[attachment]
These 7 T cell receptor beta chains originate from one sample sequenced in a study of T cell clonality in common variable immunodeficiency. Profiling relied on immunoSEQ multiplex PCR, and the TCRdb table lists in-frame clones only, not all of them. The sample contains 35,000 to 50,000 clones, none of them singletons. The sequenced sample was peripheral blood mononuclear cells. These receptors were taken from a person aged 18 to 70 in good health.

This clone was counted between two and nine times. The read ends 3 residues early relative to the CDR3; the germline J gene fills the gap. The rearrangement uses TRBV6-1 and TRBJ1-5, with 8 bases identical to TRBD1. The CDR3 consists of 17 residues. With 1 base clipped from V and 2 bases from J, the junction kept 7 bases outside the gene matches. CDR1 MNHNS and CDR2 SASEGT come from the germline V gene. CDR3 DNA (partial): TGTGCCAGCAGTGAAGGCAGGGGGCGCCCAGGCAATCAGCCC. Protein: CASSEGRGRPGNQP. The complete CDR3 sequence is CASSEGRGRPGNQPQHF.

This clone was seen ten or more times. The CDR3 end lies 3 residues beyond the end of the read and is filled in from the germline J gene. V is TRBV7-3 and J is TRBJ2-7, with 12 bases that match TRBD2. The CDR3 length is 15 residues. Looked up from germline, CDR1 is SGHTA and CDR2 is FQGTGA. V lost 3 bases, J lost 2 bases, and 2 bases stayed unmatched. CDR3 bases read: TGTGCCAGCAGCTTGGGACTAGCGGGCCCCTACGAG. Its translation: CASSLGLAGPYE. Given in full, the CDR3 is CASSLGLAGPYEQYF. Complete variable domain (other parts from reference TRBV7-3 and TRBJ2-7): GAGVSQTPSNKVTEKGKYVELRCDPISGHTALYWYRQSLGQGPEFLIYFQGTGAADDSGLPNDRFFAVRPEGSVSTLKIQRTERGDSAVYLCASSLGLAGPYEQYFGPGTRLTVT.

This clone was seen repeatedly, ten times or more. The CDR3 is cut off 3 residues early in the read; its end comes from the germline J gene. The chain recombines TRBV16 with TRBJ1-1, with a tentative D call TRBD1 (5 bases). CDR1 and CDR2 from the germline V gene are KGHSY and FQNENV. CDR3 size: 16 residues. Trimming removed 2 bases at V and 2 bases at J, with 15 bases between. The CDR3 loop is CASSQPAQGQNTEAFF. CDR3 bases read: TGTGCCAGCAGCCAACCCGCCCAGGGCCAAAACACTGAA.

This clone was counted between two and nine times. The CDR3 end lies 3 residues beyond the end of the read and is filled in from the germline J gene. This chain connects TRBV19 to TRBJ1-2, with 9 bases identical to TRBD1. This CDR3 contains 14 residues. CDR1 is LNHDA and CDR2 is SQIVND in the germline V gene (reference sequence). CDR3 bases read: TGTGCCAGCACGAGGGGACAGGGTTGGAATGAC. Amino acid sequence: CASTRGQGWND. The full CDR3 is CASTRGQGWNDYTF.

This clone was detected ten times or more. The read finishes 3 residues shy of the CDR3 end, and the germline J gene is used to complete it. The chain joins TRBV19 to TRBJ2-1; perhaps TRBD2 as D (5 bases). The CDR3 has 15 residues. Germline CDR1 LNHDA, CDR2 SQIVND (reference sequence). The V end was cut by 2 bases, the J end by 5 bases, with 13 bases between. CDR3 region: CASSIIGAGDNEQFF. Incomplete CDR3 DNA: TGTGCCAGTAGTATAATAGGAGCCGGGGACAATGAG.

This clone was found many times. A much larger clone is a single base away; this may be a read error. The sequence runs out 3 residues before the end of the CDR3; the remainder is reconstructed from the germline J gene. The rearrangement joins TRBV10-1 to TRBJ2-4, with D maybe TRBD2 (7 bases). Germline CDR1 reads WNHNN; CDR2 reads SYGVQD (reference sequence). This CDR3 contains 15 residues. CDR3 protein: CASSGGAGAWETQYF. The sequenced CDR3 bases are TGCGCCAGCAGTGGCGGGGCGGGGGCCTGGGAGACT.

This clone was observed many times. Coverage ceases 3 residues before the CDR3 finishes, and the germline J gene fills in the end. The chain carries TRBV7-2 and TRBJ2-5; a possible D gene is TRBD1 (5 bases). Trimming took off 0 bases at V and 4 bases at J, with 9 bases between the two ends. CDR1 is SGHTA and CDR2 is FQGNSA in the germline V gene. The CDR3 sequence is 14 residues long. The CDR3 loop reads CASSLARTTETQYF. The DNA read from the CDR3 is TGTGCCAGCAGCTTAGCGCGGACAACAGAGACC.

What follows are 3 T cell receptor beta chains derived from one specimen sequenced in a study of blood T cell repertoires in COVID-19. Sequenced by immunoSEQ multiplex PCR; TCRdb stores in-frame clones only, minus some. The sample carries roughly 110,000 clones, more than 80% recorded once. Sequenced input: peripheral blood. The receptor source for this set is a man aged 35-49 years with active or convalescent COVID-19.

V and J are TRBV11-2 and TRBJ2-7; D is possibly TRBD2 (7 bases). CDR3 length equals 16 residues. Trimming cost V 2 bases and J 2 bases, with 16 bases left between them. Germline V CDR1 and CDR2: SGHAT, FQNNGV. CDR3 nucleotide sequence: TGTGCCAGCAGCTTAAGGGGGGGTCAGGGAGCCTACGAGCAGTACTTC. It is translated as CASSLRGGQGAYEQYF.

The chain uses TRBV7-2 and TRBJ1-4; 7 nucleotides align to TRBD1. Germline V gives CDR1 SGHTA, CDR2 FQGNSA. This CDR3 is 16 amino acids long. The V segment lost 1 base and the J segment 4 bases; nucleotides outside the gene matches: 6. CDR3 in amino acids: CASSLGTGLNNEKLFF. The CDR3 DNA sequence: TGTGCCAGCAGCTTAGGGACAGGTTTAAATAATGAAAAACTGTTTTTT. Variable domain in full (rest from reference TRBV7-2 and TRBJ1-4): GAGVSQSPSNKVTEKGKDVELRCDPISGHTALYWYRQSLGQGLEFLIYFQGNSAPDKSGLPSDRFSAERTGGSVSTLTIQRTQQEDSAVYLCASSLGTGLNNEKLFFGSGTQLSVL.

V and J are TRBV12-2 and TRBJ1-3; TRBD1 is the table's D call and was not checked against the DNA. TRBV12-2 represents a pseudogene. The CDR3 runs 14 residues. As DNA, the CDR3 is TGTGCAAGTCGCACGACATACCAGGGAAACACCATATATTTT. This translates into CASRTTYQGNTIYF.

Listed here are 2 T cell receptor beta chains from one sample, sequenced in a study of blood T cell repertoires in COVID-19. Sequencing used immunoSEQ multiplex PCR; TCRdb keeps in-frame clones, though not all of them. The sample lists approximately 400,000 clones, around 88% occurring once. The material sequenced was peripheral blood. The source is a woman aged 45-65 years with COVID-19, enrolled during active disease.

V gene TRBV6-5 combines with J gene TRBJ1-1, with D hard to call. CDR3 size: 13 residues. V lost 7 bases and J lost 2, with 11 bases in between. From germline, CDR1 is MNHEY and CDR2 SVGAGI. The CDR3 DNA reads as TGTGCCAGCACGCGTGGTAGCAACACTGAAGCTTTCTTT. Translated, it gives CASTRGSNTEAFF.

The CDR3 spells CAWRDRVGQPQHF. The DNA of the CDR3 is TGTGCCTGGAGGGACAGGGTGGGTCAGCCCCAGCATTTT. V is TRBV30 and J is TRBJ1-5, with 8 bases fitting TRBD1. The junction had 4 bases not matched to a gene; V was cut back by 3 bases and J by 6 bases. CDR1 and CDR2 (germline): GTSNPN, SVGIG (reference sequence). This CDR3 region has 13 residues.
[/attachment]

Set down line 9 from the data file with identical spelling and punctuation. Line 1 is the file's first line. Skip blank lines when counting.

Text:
What follows are 3 T cell receptor beta chains derived from one specimen sequenced in a study of blood T cell repertoires in COVID-19. Sequenced by immunoSEQ multiplex PCR; TCRdb stores in-frame clones only, minus some. The sample carries roughly 110,000 clones, more than 80% recorded once. Sequenced input: peripheral blood. The receptor source for this set is a man aged 35-49 years with active or convalescent COVID-19.